A Valediction

We both knew this. I had my miseries, not hers;
she had hers, not mine. The end of hers would be
the coming-of-age of mine.
– C.S. Lewis, A Grief Observed


I’ve read that when Grant Achatz, the famous modernist chef, came down with cancer of the tongue, his ability to taste salt was the last to go. I am working from memory, but I believe sweetness faded first, followed by the sour, and then bitter flavors. Saltiness lingered a while, rendering each morsel a monotonous chore, but before long it was all just texture, varied gradients of sand brushing up against his tender tongue. I’ve wondered if that sequence would be the same for everyone, or even the same for every chef. Perhaps sugar would linger for the pastry chefs and bakers. Maybe the garde mangers would cling to bitterness.

It’s worth asking if Achatz felt “less” as his ability to taste eroded away. While his mind and experience and unrelenting creative capacity let him continue to develop celebrated dishes and flavor pairings (the year following Achatz’s cancer diagnosis was widely considered Alinea’s zenith to that point), the inability to taste for himself must have induced some fear or uncertainty. C.S. Lewis wrote, “Fate (or whatever it is) delights to produce a great capacity and then frustrate it. Beethoven went deaf. By our standards a mean joke; the monkey trick of a spiteful imbecile.” But would we elevate Beethoven so high had he never been deaf? The great Swiss mathematician Euler reached the peak of his productivity after he went blind. Frustrated, yes, but not stopped. Taking on water but not yet sunk.

And so I go back to tending my heart’s garden, praying a soft prayer that when this rhubarb ripens I’ll be able to dip a stalk in caster’s sugar and eat it raw, that the magical sweet and sour taste will transport me to some summer morning ages ago when everything was beautiful and nothing hurt.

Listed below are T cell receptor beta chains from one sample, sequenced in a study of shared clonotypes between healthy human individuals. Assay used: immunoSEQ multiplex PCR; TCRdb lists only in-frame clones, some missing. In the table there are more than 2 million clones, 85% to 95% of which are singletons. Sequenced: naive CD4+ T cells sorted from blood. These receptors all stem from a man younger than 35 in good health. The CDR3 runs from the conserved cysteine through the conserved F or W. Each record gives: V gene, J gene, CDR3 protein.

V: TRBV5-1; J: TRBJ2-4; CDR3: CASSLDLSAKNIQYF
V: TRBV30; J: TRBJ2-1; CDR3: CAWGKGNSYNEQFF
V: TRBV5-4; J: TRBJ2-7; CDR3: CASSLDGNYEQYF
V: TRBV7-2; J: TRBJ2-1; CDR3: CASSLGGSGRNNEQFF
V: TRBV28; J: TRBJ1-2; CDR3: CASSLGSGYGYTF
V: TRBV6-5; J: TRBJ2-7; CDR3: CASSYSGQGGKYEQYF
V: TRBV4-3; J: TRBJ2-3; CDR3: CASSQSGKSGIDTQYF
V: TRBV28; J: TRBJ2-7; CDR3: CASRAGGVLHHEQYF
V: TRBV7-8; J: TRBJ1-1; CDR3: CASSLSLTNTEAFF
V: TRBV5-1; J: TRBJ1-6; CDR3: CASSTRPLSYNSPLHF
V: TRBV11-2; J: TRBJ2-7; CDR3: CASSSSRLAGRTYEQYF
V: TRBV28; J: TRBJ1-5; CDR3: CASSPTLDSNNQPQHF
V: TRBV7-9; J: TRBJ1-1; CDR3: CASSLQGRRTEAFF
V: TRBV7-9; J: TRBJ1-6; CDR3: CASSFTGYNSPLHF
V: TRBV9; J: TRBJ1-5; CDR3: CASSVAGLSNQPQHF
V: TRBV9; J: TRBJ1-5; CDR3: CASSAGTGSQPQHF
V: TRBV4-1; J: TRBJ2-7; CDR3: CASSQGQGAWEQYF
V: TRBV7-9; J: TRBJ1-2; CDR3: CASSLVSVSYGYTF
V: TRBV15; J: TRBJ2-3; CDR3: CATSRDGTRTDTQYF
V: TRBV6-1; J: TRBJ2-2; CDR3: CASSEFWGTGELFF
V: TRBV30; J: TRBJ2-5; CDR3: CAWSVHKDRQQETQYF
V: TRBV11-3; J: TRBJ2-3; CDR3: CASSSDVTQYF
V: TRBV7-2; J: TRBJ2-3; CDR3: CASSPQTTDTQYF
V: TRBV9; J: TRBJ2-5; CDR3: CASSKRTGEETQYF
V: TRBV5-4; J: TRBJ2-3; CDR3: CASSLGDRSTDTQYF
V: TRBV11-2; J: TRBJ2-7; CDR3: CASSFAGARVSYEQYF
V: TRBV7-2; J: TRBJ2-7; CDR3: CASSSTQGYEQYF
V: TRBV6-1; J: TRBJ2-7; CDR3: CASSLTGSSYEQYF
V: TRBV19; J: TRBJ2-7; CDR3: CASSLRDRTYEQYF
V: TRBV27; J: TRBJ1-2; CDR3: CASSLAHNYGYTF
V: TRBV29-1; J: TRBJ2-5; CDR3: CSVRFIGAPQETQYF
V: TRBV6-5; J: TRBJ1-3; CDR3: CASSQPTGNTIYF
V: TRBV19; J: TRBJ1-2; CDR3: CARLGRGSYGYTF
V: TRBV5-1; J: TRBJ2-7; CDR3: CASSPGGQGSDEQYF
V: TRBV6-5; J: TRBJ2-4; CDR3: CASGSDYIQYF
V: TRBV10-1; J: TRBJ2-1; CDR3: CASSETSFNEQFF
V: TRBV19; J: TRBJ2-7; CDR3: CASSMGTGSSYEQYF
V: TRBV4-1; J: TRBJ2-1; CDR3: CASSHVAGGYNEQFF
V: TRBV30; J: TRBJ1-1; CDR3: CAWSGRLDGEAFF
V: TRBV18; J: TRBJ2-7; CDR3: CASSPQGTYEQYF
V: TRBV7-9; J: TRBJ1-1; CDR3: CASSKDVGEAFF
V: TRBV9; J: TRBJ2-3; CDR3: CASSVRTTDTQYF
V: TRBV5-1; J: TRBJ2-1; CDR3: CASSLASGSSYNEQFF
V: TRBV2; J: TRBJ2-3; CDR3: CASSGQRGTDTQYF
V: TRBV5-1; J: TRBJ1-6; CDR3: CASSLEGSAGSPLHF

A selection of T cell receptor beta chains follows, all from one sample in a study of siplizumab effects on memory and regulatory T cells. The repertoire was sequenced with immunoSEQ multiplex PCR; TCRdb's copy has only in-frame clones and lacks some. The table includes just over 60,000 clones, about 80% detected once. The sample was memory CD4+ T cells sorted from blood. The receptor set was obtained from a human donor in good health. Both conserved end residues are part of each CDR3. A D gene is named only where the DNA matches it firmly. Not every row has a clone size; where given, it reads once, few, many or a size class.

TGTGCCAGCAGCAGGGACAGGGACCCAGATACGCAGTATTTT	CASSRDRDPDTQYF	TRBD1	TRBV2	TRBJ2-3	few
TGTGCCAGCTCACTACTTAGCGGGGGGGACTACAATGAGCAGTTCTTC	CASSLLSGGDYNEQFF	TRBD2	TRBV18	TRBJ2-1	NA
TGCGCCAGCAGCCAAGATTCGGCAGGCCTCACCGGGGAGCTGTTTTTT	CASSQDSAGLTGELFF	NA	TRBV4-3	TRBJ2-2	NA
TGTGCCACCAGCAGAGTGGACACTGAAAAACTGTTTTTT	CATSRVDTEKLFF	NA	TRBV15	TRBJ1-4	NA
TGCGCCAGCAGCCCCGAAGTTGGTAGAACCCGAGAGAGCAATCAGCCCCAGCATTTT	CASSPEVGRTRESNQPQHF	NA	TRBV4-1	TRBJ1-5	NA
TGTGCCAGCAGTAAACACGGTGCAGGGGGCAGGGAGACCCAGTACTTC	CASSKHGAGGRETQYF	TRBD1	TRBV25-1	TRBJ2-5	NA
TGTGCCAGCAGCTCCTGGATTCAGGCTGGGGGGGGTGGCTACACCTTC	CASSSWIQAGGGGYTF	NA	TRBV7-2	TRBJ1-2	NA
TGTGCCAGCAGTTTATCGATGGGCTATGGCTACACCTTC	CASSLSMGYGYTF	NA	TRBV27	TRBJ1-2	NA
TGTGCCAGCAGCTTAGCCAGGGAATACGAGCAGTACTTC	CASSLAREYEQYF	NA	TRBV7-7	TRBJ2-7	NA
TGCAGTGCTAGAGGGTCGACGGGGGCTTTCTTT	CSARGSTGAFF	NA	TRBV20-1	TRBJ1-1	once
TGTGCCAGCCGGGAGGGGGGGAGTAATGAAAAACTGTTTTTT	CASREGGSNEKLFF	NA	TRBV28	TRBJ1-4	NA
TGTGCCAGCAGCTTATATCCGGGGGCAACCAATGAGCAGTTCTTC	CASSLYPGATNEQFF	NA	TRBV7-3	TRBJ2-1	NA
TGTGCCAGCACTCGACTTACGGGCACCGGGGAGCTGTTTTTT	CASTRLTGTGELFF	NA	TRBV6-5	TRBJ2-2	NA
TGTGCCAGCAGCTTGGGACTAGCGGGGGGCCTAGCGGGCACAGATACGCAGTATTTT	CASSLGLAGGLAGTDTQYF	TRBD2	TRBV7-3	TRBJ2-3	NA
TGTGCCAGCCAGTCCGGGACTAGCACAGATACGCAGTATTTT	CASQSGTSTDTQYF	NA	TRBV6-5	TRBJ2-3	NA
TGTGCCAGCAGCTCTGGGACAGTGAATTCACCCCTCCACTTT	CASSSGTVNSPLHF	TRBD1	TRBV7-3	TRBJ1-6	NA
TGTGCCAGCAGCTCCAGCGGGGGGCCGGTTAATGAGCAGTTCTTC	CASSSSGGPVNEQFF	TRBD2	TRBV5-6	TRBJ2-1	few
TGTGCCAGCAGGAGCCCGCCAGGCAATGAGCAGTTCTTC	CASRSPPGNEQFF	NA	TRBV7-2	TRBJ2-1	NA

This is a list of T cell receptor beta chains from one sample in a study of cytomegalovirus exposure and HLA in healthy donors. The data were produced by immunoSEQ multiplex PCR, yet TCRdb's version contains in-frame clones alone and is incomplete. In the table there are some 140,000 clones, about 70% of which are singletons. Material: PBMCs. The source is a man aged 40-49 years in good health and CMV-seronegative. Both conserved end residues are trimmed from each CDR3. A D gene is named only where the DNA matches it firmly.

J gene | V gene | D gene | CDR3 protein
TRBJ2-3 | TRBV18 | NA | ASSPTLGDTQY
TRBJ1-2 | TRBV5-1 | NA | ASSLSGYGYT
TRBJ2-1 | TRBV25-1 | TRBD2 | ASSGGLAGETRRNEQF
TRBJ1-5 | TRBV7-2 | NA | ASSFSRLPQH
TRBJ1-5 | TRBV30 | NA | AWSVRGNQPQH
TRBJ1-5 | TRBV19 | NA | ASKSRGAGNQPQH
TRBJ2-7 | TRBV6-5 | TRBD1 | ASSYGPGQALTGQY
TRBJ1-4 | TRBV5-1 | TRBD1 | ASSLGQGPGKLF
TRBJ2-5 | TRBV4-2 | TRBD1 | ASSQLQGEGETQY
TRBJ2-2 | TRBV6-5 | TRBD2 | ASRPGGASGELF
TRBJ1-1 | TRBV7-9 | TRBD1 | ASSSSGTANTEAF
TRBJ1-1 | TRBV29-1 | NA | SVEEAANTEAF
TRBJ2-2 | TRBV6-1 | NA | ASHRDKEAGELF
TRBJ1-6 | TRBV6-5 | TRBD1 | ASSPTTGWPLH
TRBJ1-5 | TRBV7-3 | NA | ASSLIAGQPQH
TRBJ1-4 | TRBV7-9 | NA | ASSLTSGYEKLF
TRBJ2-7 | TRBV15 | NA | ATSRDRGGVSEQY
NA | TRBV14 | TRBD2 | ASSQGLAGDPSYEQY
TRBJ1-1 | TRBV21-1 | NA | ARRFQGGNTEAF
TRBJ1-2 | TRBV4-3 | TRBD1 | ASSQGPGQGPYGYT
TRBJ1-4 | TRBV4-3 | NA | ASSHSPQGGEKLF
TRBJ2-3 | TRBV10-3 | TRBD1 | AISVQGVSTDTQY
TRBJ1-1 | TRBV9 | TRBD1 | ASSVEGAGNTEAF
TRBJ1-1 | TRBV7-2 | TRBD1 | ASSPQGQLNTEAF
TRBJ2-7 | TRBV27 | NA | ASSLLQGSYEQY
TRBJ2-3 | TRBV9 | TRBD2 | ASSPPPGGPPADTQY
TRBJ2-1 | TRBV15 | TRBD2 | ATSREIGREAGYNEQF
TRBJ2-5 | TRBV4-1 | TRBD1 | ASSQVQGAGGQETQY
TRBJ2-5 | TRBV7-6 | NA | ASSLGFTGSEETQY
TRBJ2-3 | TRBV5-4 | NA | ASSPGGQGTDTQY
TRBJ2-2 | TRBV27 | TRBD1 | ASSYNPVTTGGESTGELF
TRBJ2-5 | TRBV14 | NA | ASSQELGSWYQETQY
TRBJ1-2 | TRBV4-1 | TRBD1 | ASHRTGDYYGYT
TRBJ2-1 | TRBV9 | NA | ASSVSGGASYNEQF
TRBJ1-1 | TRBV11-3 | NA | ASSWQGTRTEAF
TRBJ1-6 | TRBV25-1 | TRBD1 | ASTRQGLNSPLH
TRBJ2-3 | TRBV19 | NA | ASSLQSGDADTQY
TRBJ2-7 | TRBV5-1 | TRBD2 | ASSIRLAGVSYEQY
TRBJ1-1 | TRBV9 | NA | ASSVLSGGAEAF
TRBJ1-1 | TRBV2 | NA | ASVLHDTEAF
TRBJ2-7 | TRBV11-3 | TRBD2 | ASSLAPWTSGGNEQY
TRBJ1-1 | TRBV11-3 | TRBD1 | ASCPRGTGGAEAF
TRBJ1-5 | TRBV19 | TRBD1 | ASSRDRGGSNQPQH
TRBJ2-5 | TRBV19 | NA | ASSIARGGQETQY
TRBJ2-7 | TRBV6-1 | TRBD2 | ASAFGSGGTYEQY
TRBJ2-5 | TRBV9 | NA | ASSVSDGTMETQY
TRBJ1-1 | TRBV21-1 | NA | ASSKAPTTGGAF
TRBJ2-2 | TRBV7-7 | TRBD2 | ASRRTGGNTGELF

Such wilt thou be to me, who must,
Like th’ other foot, obliquely run;
Thy firmness makes my circle just,
And makes me end where I begun.
– James Donne, A Valediction: Forbidding Mourning


2 thoughts on “A Valediction

  1. “Yet this is unendurable. And then one babbles—
    ‘If only I could bear it, or the worst of it, or any of
    it, instead of her.’ But one can’t tell how serious that
    bid is, for nothing is staked on it. If it suddenly
    became a real possibility, then, for the first time, we
    should discover how seriously we had meant it. But
    is it ever allowed?”

    More Lewis.

  2. So it is I believe due to the Dichotomy of man. A soul/body individual. When we, unavoidably must live by the fallen nature, all is fueled by that Dichotomy, no matter even if we attain the Spiritual (original state) to fuel us. To be under the dictates of the soul/body means the governing Duality, and so by contrast the light of life (this earthly gift, temporal) must dim. What awaits however for those who have attained the promise of wholeness, completion (As in Christ) will be a promise of deliverance from the dictates of the Dualistically governed existence, which consumes our preoccupation (sensorial) and so here we value those same senses, and so they reach expiration dates. The more value we place upon them, dualistically, they consume themselves, expire their temporal fuels.
    I love this post. Thank you.

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